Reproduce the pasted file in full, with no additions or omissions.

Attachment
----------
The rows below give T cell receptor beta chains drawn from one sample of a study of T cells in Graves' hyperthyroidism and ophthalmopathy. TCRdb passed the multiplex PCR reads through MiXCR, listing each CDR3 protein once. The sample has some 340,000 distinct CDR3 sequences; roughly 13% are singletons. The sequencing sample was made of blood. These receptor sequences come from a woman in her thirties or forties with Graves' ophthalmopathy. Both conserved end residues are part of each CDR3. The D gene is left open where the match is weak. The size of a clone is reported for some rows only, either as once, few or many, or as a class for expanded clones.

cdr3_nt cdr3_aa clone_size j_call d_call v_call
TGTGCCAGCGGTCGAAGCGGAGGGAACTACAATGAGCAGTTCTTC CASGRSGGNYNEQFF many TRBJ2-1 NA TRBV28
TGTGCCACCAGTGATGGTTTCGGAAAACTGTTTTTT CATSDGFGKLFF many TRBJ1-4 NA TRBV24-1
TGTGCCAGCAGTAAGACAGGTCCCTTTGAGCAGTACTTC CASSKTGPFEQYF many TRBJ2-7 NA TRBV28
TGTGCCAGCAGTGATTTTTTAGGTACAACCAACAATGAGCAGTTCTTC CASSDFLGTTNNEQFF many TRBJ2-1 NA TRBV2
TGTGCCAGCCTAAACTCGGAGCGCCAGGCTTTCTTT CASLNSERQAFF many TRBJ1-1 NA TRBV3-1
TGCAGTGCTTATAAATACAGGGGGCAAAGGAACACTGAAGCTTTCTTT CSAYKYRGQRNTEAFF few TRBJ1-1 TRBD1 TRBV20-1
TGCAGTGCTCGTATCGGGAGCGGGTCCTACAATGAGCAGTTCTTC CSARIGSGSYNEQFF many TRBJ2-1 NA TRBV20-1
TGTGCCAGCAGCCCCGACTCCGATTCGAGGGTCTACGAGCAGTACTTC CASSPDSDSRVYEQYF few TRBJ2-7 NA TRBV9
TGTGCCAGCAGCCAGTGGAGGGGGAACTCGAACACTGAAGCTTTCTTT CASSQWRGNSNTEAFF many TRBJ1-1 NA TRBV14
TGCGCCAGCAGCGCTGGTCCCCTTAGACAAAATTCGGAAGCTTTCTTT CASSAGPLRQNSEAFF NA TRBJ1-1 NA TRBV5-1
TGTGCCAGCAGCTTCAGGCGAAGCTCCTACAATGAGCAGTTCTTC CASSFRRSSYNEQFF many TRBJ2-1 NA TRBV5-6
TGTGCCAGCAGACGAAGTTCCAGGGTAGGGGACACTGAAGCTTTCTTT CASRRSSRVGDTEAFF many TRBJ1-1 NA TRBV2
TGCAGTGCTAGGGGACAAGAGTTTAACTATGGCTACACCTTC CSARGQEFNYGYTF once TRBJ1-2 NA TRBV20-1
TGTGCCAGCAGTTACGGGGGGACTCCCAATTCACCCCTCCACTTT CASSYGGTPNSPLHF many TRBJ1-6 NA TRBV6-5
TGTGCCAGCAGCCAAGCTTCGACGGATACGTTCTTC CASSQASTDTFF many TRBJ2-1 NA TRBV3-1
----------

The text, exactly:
The rows below give T cell receptor beta chains drawn from one sample of a study of T cells in Graves' hyperthyroidism and ophthalmopathy. TCRdb passed the multiplex PCR reads through MiXCR, listing each CDR3 protein once. The sample has some 340,000 distinct CDR3 sequences; roughly 13% are singletons. The sequencing sample was made of blood. These receptor sequences come from a woman in her thirties or forties with Graves' ophthalmopathy. Both conserved end residues are part of each CDR3. The D gene is left open where the match is weak. The size of a clone is reported for some rows only, either as once, few or many, or as a class for expanded clones.

cdr3_nt cdr3_aa clone_size j_call d_call v_call
TGTGCCAGCGGTCGAAGCGGAGGGAACTACAATGAGCAGTTCTTC CASGRSGGNYNEQFF many TRBJ2-1 NA TRBV28
TGTGCCACCAGTGATGGTTTCGGAAAACTGTTTTTT CATSDGFGKLFF many TRBJ1-4 NA TRBV24-1
TGTGCCAGCAGTAAGACAGGTCCCTTTGAGCAGTACTTC CASSKTGPFEQYF many TRBJ2-7 NA TRBV28
TGTGCCAGCAGTGATTTTTTAGGTACAACCAACAATGAGCAGTTCTTC CASSDFLGTTNNEQFF many TRBJ2-1 NA TRBV2
TGTGCCAGCCTAAACTCGGAGCGCCAGGCTTTCTTT CASLNSERQAFF many TRBJ1-1 NA TRBV3-1
TGCAGTGCTTATAAATACAGGGGGCAAAGGAACACTGAAGCTTTCTTT CSAYKYRGQRNTEAFF few TRBJ1-1 TRBD1 TRBV20-1
TGCAGTGCTCGTATCGGGAGCGGGTCCTACAATGAGCAGTTCTTC CSARIGSGSYNEQFF many TRBJ2-1 NA TRBV20-1
TGTGCCAGCAGCCCCGACTCCGATTCGAGGGTCTACGAGCAGTACTTC CASSPDSDSRVYEQYF few TRBJ2-7 NA TRBV9
TGTGCCAGCAGCCAGTGGAGGGGGAACTCGAACACTGAAGCTTTCTTT CASSQWRGNSNTEAFF many TRBJ1-1 NA TRBV14
TGCGCCAGCAGCGCTGGTCCCCTTAGACAAAATTCGGAAGCTTTCTTT CASSAGPLRQNSEAFF NA TRBJ1-1 NA TRBV5-1
TGTGCCAGCAGCTTCAGGCGAAGCTCCTACAATGAGCAGTTCTTC CASSFRRSSYNEQFF many TRBJ2-1 NA TRBV5-6
TGTGCCAGCAGACGAAGTTCCAGGGTAGGGGACACTGAAGCTTTCTTT CASRRSSRVGDTEAFF many TRBJ1-1 NA TRBV2
TGCAGTGCTAGGGGACAAGAGTTTAACTATGGCTACACCTTC CSARGQEFNYGYTF once TRBJ1-2 NA TRBV20-1
TGTGCCAGCAGTTACGGGGGGACTCCCAATTCACCCCTCCACTTT CASSYGGTPNSPLHF many TRBJ1-6 NA TRBV6-5
TGTGCCAGCAGCCAAGCTTCGACGGATACGTTCTTC CASSQASTDTFF many TRBJ2-1 NA TRBV3-1